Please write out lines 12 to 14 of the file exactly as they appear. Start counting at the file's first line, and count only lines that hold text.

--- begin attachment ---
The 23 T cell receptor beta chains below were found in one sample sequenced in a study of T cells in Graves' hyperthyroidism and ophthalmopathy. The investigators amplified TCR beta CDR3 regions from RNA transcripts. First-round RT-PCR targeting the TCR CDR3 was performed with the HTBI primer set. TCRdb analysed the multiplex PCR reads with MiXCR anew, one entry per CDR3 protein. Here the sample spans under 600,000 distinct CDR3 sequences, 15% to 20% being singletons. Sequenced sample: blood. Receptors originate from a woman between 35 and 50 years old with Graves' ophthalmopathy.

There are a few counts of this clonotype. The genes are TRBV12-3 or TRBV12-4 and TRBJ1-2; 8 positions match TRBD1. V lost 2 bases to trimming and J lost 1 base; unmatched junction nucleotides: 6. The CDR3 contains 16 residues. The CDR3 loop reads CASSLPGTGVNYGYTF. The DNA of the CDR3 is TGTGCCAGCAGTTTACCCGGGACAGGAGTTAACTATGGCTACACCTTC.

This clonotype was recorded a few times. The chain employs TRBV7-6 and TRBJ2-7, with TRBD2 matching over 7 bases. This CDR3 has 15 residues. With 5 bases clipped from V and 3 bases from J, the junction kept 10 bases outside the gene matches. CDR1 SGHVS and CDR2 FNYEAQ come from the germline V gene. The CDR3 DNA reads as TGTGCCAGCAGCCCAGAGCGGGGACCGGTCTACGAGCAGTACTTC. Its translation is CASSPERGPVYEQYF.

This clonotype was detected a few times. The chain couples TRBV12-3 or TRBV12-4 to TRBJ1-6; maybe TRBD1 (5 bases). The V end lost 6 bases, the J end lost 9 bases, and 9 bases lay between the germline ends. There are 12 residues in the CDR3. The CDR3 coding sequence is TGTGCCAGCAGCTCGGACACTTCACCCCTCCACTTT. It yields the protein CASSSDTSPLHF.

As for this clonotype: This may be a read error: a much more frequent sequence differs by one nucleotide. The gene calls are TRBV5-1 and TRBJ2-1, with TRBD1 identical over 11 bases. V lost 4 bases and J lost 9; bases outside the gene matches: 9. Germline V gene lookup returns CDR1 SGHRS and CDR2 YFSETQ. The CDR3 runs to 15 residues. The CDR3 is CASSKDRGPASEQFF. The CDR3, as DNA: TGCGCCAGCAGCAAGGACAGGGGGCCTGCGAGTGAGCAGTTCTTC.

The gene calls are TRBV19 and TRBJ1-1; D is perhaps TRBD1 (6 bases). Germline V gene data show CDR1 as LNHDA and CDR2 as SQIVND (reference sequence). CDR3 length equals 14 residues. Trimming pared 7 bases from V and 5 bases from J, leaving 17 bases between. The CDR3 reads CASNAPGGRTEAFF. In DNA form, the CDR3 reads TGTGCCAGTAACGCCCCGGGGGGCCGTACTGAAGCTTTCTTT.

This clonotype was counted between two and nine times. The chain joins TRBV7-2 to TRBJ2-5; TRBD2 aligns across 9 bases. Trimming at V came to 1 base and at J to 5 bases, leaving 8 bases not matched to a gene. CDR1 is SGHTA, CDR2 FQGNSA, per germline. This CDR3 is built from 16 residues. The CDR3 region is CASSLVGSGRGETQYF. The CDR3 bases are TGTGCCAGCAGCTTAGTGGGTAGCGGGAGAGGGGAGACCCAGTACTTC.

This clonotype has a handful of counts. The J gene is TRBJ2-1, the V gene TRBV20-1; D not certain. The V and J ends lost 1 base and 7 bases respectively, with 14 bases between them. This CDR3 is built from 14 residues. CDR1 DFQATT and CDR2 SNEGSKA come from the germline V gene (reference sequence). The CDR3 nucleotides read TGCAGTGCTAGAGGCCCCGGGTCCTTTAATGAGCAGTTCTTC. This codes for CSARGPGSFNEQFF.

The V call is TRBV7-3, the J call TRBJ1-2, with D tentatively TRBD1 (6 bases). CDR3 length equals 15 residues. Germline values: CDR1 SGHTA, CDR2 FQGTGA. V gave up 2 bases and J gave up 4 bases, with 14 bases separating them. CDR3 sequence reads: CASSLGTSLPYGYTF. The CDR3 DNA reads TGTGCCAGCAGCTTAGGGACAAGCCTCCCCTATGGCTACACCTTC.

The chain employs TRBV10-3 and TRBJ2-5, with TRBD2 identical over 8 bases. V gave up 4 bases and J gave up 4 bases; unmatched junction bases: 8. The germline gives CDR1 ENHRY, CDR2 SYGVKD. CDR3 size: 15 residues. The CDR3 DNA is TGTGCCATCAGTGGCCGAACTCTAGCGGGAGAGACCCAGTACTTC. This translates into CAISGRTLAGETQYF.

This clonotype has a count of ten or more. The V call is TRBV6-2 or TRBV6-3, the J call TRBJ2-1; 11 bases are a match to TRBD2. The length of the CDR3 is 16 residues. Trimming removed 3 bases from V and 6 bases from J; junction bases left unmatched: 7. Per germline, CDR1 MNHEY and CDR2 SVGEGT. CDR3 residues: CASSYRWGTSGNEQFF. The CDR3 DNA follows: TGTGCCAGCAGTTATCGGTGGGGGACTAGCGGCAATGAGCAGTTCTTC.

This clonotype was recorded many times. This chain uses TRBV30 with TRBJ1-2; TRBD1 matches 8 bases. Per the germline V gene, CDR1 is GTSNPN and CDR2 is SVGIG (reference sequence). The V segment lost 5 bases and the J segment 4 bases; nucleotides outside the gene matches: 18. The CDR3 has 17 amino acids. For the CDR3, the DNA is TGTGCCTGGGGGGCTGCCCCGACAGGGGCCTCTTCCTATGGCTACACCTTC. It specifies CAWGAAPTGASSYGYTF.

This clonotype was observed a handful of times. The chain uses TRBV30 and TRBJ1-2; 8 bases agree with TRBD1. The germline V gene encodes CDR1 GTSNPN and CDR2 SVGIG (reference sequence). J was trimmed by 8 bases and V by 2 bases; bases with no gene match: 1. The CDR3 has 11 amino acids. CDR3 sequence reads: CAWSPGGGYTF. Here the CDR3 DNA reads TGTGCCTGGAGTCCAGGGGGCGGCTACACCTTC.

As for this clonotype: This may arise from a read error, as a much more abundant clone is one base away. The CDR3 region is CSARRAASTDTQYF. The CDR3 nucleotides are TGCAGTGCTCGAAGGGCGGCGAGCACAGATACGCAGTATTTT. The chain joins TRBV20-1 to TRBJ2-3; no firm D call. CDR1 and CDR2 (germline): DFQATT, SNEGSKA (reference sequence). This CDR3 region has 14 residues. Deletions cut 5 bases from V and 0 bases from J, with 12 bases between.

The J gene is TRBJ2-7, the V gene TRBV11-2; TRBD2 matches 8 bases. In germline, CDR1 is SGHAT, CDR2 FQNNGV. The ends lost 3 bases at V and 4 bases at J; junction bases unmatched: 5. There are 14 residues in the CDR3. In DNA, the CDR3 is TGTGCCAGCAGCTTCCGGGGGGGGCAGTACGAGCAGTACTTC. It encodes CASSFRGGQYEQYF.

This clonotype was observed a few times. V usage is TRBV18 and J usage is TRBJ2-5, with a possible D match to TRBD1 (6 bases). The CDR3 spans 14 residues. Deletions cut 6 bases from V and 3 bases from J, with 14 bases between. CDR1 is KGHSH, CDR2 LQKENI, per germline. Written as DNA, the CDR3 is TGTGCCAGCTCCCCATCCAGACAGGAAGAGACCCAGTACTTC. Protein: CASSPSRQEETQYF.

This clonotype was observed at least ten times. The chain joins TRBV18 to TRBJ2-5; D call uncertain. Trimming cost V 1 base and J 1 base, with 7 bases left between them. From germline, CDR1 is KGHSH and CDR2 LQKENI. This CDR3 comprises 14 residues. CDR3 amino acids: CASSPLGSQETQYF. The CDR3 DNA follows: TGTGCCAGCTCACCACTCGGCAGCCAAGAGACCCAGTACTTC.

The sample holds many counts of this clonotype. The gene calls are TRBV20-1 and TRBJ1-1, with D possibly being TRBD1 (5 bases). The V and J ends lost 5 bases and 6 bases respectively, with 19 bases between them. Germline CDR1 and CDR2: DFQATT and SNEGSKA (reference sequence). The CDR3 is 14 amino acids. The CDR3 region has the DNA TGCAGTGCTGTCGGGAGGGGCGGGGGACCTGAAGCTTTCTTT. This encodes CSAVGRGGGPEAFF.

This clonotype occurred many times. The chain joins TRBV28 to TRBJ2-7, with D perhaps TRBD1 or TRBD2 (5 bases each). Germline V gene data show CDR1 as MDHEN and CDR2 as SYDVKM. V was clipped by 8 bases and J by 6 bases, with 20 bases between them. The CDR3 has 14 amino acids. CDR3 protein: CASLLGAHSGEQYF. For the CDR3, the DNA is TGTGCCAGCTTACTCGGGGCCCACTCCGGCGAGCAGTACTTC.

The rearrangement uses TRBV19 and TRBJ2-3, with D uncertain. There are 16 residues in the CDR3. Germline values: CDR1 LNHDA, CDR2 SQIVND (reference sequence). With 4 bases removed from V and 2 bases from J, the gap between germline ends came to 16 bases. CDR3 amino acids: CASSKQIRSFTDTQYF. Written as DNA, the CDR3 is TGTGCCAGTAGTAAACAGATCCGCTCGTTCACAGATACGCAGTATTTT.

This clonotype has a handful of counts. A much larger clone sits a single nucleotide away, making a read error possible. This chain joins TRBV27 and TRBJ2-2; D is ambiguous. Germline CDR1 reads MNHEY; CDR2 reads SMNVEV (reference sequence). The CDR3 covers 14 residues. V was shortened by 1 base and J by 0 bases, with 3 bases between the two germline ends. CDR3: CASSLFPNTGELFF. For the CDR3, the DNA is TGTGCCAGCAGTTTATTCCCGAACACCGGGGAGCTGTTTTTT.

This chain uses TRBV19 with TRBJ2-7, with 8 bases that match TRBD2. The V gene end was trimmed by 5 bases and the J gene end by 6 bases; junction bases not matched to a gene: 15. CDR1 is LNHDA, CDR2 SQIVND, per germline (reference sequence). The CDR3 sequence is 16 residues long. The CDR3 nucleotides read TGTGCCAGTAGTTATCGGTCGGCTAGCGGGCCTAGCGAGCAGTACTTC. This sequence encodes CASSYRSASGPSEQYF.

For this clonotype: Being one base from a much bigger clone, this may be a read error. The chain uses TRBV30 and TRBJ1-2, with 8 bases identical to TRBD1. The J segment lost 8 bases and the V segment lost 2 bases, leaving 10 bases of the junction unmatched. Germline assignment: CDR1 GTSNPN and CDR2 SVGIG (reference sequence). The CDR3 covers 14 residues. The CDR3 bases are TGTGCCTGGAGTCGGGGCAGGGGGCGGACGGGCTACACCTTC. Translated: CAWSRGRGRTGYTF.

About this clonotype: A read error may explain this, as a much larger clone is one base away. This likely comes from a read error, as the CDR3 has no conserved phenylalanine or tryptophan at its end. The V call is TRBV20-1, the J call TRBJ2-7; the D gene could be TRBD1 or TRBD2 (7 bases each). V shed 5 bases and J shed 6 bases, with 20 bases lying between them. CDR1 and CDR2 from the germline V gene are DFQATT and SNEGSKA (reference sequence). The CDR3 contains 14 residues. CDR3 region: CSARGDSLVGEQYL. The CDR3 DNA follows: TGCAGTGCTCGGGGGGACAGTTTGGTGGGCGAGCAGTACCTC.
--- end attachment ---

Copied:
This clonotype was recorded many times. This chain uses TRBV30 with TRBJ1-2; TRBD1 matches 8 bases. Per the germline V gene, CDR1 is GTSNPN and CDR2 is SVGIG (reference sequence). The V segment lost 5 bases and the J segment 4 bases; nucleotides outside the gene matches: 18. The CDR3 has 17 amino acids. For the CDR3, the DNA is TGTGCCTGGGGGGCTGCCCCGACAGGGGCCTCTTCCTATGGCTACACCTTC. It specifies CAWGAAPTGASSYGYTF.

This clonotype was observed a handful of times. The chain uses TRBV30 and TRBJ1-2; 8 bases agree with TRBD1. The germline V gene encodes CDR1 GTSNPN and CDR2 SVGIG (reference sequence). J was trimmed by 8 bases and V by 2 bases; bases with no gene match: 1. The CDR3 has 11 amino acids. CDR3 sequence reads: CAWSPGGGYTF. Here the CDR3 DNA reads TGTGCCTGGAGTCCAGGGGGCGGCTACACCTTC.

As for this clonotype: This may arise from a read error, as a much more abundant clone is one base away. The CDR3 region is CSARRAASTDTQYF. The CDR3 nucleotides are TGCAGTGCTCGAAGGGCGGCGAGCACAGATACGCAGTATTTT. The chain joins TRBV20-1 to TRBJ2-3; no firm D call. CDR1 and CDR2 (germline): DFQATT, SNEGSKA (reference sequence). This CDR3 region has 14 residues. Deletions cut 5 bases from V and 0 bases from J, with 12 bases between.